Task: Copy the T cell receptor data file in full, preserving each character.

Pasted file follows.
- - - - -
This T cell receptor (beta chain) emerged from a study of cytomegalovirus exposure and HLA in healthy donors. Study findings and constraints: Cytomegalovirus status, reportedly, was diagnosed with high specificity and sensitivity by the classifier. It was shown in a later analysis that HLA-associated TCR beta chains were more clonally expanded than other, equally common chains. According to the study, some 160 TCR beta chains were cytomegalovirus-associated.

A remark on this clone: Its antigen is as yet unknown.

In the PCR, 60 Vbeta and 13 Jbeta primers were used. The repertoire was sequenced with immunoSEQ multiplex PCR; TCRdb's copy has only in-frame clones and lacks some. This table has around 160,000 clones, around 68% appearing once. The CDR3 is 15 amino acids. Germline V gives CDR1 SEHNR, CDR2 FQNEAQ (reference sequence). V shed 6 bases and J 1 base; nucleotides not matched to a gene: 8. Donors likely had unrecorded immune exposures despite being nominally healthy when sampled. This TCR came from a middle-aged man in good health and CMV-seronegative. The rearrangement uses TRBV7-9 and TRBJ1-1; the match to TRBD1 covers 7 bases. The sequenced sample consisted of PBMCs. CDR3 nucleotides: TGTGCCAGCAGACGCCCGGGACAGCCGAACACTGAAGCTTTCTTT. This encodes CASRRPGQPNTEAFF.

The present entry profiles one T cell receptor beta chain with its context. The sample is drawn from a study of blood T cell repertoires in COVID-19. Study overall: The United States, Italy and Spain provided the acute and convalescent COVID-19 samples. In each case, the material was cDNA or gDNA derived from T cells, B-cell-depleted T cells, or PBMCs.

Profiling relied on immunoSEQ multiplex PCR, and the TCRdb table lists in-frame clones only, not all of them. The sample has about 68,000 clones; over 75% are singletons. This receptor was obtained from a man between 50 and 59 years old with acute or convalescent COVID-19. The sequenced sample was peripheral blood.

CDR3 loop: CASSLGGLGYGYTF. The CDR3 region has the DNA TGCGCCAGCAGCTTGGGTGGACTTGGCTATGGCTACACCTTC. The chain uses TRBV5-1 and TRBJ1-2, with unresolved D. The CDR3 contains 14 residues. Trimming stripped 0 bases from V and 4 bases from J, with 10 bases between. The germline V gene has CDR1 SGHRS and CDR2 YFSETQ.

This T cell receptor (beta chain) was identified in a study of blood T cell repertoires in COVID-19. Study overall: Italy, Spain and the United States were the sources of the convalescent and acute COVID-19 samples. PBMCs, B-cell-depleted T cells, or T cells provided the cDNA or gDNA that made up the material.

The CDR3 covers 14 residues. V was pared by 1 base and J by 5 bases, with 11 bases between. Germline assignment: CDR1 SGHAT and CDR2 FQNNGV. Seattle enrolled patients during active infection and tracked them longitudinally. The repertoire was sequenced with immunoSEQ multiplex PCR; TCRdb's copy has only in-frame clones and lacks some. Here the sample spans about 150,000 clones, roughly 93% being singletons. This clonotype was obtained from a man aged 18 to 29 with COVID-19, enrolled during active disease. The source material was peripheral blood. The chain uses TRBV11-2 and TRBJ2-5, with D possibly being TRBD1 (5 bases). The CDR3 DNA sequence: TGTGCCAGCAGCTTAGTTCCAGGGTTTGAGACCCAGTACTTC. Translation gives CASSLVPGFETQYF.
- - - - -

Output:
This T cell receptor (beta chain) emerged from a study of cytomegalovirus exposure and HLA in healthy donors. Study findings and constraints: Cytomegalovirus status, reportedly, was diagnosed with high specificity and sensitivity by the classifier. It was shown in a later analysis that HLA-associated TCR beta chains were more clonally expanded than other, equally common chains. According to the study, some 160 TCR beta chains were cytomegalovirus-associated.

A remark on this clone: Its antigen is as yet unknown.

In the PCR, 60 Vbeta and 13 Jbeta primers were used. The repertoire was sequenced with immunoSEQ multiplex PCR; TCRdb's copy has only in-frame clones and lacks some. This table has around 160,000 clones, around 68% appearing once. The CDR3 is 15 amino acids. Germline V gives CDR1 SEHNR, CDR2 FQNEAQ (reference sequence). V shed 6 bases and J 1 base; nucleotides not matched to a gene: 8. Donors likely had unrecorded immune exposures despite being nominally healthy when sampled. This TCR came from a middle-aged man in good health and CMV-seronegative. The rearrangement uses TRBV7-9 and TRBJ1-1; the match to TRBD1 covers 7 bases. The sequenced sample consisted of PBMCs. CDR3 nucleotides: TGTGCCAGCAGACGCCCGGGACAGCCGAACACTGAAGCTTTCTTT. This encodes CASRRPGQPNTEAFF.

The present entry profiles one T cell receptor beta chain with its context. The sample is drawn from a study of blood T cell repertoires in COVID-19. Study overall: The United States, Italy and Spain provided the acute and convalescent COVID-19 samples. In each case, the material was cDNA or gDNA derived from T cells, B-cell-depleted T cells, or PBMCs.

Profiling relied on immunoSEQ multiplex PCR, and the TCRdb table lists in-frame clones only, not all of them. The sample has about 68,000 clones; over 75% are singletons. This receptor was obtained from a man between 50 and 59 years old with acute or convalescent COVID-19. The sequenced sample was peripheral blood.

CDR3 loop: CASSLGGLGYGYTF. The CDR3 region has the DNA TGCGCCAGCAGCTTGGGTGGACTTGGCTATGGCTACACCTTC. The chain uses TRBV5-1 and TRBJ1-2, with unresolved D. The CDR3 contains 14 residues. Trimming stripped 0 bases from V and 4 bases from J, with 10 bases between. The germline V gene has CDR1 SGHRS and CDR2 YFSETQ.

This T cell receptor (beta chain) was identified in a study of blood T cell repertoires in COVID-19. Study overall: Italy, Spain and the United States were the sources of the convalescent and acute COVID-19 samples. PBMCs, B-cell-depleted T cells, or T cells provided the cDNA or gDNA that made up the material.

The CDR3 covers 14 residues. V was pared by 1 base and J by 5 bases, with 11 bases between. Germline assignment: CDR1 SGHAT and CDR2 FQNNGV. Seattle enrolled patients during active infection and tracked them longitudinally. The repertoire was sequenced with immunoSEQ multiplex PCR; TCRdb's copy has only in-frame clones and lacks some. Here the sample spans about 150,000 clones, roughly 93% being singletons. This clonotype was obtained from a man aged 18 to 29 with COVID-19, enrolled during active disease. The source material was peripheral blood. The chain uses TRBV11-2 and TRBJ2-5, with D possibly being TRBD1 (5 bases). The CDR3 DNA sequence: TGTGCCAGCAGCTTAGTTCCAGGGTTTGAGACCCAGTACTTC. Translation gives CASSLVPGFETQYF.